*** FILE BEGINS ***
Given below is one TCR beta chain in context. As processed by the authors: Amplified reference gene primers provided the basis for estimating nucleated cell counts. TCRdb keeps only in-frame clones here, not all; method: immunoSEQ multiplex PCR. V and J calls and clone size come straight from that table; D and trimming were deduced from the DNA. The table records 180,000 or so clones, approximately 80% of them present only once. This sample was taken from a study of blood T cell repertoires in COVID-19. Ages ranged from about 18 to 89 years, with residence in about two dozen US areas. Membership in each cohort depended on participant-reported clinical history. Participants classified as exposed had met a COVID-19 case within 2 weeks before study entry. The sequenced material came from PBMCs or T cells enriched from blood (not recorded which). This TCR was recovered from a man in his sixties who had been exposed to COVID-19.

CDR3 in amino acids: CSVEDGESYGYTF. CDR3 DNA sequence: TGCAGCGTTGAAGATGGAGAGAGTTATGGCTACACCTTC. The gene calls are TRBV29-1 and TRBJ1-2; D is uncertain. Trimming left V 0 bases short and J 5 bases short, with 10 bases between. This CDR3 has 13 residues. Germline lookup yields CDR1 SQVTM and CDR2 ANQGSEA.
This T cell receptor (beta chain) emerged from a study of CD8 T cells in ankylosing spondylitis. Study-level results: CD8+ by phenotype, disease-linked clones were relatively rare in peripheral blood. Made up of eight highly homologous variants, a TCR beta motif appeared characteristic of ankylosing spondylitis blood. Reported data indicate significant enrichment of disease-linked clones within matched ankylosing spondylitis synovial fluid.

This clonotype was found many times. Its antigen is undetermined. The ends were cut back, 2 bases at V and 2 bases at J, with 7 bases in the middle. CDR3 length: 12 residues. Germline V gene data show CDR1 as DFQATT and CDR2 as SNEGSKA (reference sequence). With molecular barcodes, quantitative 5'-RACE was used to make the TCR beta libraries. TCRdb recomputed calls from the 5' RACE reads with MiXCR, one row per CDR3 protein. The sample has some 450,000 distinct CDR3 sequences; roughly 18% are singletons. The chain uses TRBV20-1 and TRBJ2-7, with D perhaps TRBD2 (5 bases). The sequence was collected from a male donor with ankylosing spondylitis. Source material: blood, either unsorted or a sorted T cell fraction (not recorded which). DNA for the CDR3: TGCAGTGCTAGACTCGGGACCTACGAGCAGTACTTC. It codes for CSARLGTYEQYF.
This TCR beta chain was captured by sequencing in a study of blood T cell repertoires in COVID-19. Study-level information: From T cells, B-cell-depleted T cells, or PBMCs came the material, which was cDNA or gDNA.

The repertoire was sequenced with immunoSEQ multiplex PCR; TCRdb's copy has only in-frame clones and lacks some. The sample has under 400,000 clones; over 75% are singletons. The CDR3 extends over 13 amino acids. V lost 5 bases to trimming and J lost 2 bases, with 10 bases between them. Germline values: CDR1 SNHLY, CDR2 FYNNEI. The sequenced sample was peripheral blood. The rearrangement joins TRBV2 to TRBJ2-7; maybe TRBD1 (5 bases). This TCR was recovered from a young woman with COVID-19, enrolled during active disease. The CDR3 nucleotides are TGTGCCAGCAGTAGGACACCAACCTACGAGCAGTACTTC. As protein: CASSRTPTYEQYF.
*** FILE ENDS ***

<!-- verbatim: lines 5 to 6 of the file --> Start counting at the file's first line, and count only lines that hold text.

This TCR beta chain was captured by sequencing in a study of blood T cell repertoires in COVID-19. Study-level information: From T cells, B-cell-depleted T cells, or PBMCs came the material, which was cDNA or gDNA.

The repertoire was sequenced with immunoSEQ multiplex PCR; TCRdb's copy has only in-frame clones and lacks some. The sample has under 400,000 clones; over 75% are singletons. The CDR3 extends over 13 amino acids. V lost 5 bases to trimming and J lost 2 bases, with 10 bases between them. Germline values: CDR1 SNHLY, CDR2 FYNNEI. The sequenced sample was peripheral blood. The rearrangement joins TRBV2 to TRBJ2-7; maybe TRBD1 (5 bases). This TCR was recovered from a young woman with COVID-19, enrolled during active disease. The CDR3 nucleotides are TGTGCCAGCAGTAGGACACCAACCTACGAGCAGTACTTC. As protein: CASSRTPTYEQYF.